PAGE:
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dc.contributor.authorOtinpong, Bernard
dc.date.accessioned2014-12-15T01:08:19Z
dc.date.available2014-12-15T01:08:19Z
dc.date.issued2014
dc.identifier.urihttps://hdl.handle.net/10182/6397
dc.description.abstractComputer-aided visualisation has been used in a number of natural resource management applications with the aim of enhancing people's shared understanding of issues, but little evaluation of the effectiveness of the these tools has been undertaken. Shared understanding in this study refers to the extent to which stakeholders demonstrate knowledge of the effects of environmental change on each other’s interests – specifically, in the case of the present study, interests in “birds”, “fish” and “farming”. The purpose of this study was to investigate whether interactive visualisation increases stakeholders' shared understanding of lake values using a case study of Te Waihora/Lake Ellesmere, a broad, shallow lagoon in New Zealand. The lagoon is separated from the Pacific Ocean by the long, narrow, sandy Kaitorete Spit. Its unique position allows for it to be opened to the sea periodically to provide drainage to prevent flooding of surrounding farmlands. There is a lack of agreement among the diverse stakeholders regarding the appropriate levels at which the lake level should be maintained throughout the year. Lack of agreement, however, may reflect a lack of shared understanding. According to the literature, for shared understanding to be achieved, common agreement needs to be reached in various forms of conversation or cultural norms that will serve as the underlying state for achieving common ground. This thesis is in two parts, consisting of consecutive studies. The first study, of Te Waihora stakeholders (Chapters 4-8), describes an interactive visualisation tool (ElleVis) which shows the effects of different lake opening regimes on lake values at Te Waihora/Lake Ellesmere. The interactive nature of the ElleVis tool allows the stakeholders to compare Te Waihora/Lake Ellesmere under different opening scenarios using one interactive tool. The tool consists of a line-graph, lake map and a summary table with “traffic light” status for lake values ─ birds, fish, farming and other stakeholder interests. A pre-experimental one-group pre-test and post-test design was adopted to measure the knowledge of the participants – their personal and shared understanding – before and after using the ElleVis tool. Overall, the pattern of results demonstrates that following the use of ElleVis, participants’ personal and shared understanding significantly increased. The second, follow-up study (Chapters 9-10), was designed to explore whether the improvement in participants’ understanding of the way Te Waihora/Lake Ellesmere behaves evident in the initial study was attributable to the interactive visualisation tool itself. Were there significant differences in knowledge outcomes depending on the form in which information is presented – interactive visualisation compared with non-interactive visualisation? Overall, the results of the follow-up study show that participants demonstrate a greater knowledge gain through the use of interactive visualisation than through information provided non-interactively. More widely, the findings of these studies inform discussions about whether interactive visualisation tools might contribute to assessing understanding in environmental management in situations that involve contested resources or a multiplicity of interests.en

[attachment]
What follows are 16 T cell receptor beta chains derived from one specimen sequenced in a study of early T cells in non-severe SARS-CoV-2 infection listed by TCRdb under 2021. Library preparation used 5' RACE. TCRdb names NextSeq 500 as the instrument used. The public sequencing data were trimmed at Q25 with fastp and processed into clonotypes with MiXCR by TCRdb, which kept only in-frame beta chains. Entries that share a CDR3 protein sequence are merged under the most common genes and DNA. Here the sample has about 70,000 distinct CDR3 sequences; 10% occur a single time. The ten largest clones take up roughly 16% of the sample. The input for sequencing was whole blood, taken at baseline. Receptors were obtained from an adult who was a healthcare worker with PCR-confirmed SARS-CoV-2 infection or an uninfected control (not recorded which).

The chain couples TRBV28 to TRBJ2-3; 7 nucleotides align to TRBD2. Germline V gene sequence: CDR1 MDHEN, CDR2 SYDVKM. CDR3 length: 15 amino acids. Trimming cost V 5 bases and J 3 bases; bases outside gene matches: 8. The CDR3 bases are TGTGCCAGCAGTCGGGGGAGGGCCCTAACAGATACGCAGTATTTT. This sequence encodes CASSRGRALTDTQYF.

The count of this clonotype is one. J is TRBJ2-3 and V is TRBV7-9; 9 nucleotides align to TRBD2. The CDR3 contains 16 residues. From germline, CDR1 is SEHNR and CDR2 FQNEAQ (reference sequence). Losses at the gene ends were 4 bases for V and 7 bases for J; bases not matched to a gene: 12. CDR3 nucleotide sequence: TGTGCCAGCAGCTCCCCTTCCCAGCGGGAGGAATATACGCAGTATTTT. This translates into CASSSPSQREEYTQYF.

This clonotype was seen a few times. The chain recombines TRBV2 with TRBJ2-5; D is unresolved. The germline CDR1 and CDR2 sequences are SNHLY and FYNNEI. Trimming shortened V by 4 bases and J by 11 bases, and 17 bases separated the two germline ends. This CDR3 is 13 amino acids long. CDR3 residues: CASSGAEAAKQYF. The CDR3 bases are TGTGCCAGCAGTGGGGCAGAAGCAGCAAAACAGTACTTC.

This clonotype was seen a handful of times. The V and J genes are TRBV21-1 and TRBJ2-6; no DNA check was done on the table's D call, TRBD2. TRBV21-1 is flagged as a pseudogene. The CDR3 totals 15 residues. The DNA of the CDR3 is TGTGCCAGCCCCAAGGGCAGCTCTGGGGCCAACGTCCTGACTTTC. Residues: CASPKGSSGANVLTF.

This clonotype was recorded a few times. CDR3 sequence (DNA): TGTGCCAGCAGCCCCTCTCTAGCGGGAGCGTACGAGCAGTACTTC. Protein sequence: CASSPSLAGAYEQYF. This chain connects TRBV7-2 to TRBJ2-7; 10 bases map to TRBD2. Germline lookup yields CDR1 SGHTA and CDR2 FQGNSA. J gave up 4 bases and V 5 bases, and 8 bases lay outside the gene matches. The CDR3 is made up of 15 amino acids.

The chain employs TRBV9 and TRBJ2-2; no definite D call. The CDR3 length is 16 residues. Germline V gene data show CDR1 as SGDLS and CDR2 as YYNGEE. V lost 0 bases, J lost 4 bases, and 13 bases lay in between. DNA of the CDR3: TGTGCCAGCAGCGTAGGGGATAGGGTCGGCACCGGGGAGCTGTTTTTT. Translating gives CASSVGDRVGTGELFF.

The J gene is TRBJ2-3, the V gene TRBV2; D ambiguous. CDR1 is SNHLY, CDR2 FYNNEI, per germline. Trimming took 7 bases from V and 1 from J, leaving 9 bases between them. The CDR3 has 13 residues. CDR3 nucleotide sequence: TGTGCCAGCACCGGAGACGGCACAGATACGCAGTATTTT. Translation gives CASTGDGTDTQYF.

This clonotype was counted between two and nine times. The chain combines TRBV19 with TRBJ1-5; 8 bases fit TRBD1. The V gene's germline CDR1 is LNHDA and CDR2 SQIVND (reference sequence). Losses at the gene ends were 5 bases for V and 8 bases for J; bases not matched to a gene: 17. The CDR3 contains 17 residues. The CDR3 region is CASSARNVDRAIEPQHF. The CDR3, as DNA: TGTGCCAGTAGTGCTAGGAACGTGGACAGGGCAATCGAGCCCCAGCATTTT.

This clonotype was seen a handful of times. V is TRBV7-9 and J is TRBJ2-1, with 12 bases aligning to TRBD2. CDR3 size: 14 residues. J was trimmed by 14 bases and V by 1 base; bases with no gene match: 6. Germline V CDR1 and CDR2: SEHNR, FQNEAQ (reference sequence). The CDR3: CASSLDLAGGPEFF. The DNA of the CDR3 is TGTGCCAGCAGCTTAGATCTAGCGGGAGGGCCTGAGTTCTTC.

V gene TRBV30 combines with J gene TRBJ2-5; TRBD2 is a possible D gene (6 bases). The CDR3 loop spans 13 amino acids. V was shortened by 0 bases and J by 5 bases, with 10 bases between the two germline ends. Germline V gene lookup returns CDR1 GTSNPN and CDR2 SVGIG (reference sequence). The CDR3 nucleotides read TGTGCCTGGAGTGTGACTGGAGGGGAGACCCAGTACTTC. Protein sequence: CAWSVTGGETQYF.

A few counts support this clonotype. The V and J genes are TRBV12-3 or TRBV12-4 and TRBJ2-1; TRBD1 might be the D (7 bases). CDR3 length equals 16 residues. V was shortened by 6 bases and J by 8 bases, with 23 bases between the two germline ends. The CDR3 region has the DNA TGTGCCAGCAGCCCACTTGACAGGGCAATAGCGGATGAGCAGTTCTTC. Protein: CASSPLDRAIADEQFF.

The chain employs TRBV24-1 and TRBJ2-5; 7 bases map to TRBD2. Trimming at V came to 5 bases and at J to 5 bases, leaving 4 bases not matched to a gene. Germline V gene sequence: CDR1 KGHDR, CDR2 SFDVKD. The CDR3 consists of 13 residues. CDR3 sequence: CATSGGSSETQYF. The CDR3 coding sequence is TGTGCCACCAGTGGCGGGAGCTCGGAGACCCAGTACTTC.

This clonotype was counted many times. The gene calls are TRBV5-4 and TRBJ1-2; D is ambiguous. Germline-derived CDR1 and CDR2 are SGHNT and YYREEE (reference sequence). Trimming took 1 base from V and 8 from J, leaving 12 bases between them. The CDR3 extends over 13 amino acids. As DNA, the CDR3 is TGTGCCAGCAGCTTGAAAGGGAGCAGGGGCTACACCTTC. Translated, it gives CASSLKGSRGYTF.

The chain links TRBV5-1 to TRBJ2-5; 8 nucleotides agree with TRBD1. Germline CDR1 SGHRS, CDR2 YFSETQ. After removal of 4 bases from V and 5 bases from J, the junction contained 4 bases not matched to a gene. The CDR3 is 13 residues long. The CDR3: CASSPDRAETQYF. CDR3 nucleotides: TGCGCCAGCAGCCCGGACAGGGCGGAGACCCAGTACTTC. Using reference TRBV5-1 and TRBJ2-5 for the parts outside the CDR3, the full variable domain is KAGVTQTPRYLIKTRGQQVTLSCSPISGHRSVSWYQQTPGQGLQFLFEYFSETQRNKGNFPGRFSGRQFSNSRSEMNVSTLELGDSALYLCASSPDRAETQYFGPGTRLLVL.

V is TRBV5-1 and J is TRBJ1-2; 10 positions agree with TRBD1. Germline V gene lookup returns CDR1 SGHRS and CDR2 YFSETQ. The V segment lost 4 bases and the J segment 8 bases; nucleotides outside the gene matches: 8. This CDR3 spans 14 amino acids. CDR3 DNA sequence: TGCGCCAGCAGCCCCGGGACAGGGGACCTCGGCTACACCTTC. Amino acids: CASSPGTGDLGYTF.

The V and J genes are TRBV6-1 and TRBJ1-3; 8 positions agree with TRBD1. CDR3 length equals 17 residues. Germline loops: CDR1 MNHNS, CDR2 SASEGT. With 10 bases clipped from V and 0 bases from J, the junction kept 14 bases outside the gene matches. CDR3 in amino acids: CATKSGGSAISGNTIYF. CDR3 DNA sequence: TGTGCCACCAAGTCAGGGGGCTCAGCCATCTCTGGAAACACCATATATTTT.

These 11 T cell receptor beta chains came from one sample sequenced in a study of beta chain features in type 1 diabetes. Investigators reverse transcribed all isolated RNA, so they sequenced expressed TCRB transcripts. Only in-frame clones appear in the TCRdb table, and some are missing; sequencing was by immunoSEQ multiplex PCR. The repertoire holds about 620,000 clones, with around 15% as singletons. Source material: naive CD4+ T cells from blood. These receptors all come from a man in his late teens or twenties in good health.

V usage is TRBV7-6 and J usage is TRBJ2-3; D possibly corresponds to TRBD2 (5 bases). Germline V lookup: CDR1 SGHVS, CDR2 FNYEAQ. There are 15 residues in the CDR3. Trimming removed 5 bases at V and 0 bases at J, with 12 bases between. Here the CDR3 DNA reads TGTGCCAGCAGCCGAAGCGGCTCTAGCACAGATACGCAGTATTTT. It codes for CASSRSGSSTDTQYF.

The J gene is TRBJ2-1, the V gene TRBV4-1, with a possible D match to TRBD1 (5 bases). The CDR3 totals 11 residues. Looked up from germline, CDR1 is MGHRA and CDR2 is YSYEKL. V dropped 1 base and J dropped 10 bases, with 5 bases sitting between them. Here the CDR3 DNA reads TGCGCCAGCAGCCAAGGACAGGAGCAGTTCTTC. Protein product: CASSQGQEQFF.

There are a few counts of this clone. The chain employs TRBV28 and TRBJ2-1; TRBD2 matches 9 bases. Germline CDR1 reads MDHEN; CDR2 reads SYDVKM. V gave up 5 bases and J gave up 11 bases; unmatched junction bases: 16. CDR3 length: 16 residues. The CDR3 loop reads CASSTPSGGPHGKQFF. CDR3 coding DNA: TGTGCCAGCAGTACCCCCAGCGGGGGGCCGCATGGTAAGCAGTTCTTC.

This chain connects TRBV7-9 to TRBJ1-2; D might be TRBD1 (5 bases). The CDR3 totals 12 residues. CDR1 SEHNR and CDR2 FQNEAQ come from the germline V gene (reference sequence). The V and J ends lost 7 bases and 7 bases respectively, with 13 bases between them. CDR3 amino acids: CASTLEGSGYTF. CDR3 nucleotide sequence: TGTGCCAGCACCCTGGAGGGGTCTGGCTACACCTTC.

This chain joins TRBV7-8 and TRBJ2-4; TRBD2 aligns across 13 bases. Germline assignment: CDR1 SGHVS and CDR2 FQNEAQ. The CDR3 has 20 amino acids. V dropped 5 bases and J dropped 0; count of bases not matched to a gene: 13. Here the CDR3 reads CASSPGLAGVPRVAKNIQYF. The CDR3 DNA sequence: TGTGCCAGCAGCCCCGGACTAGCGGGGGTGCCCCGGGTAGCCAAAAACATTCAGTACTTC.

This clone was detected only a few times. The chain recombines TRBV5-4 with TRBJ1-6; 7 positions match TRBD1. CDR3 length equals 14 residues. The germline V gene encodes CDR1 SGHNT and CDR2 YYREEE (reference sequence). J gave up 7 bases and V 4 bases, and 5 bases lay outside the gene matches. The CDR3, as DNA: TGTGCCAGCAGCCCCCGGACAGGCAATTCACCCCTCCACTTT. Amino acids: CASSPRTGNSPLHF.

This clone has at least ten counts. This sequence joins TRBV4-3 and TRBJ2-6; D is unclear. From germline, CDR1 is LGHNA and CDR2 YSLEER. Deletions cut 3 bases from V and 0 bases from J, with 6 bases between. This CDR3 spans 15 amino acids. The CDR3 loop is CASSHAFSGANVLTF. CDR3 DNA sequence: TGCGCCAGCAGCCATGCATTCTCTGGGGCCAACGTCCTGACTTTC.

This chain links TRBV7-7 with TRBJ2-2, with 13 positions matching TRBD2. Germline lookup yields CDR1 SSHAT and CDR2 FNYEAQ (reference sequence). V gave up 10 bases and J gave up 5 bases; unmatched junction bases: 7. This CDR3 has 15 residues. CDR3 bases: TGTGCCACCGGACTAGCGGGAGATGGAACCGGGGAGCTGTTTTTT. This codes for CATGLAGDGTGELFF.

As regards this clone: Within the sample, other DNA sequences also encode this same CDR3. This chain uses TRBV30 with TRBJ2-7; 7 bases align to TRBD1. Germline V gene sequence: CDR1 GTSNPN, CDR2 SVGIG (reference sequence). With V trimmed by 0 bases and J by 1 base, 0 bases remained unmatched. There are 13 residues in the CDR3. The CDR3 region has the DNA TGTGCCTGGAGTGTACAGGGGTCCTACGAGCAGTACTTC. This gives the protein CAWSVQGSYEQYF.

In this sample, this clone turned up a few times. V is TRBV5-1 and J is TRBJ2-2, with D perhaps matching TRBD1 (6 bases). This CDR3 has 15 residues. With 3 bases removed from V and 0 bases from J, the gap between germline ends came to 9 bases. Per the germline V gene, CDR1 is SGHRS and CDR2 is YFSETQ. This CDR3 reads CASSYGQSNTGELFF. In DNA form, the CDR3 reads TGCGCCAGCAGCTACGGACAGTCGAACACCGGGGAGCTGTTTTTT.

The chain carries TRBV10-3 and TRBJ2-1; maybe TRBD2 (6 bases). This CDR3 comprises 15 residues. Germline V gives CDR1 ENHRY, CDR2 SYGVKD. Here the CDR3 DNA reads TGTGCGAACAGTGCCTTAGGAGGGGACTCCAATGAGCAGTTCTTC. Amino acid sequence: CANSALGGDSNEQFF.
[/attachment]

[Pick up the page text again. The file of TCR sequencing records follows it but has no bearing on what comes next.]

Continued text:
dc.language.isoenen
dc.publisherLincoln Universityen
dc.rights.urihttps://researcharchive.lincoln.ac.nz/page/rights
dc.subjectvisualisationen
dc.subjectshared understandingen
dc.subjectcommon understandingen
dc.subjectinteractive visualisationen
dc.subjectstatic visualisationsen
dc.subjectenvironmental visualisationen
dc.subjectpersonal understandingen
dc.subjectpre-experimental designen
dc.subjectcommon grounden
dc.subjectindividual understandingen
dc.subjectnatural resource managementen
dc.subjectnatural environmentsen
dc.subjectnon-interactive visualisationen
dc.titleThe role of interactive visualisation in developing shared understanding between stakeholders in natural resource decision-making: A case study of Te Waihora/Lake Ellesmere, Canterbury, New Zealanden
dc.typeThesisen
thesis.degree.grantorLincoln Universityen
thesis.degree.levelDoctoralen
thesis.degree.nameDoctor of Philosophyen
lu.thesis.supervisorCharters, Stuart
lu.thesis.supervisorMcKinnon, Alan
lu.thesis.supervisorGidlow, Bob
lu.contributor.unitDepartment of Applied Computingen
dc.subject.anzsrc080605 Decision Support and Group Support Systemsen
dc.subject.anzsrc089999 Information and Computing Sciences not elsewhere classifieden
dc.subject.anzsrc0806 Information Systemsen
dc.subject.anzsrc050203 Environmental Education and Extensionen


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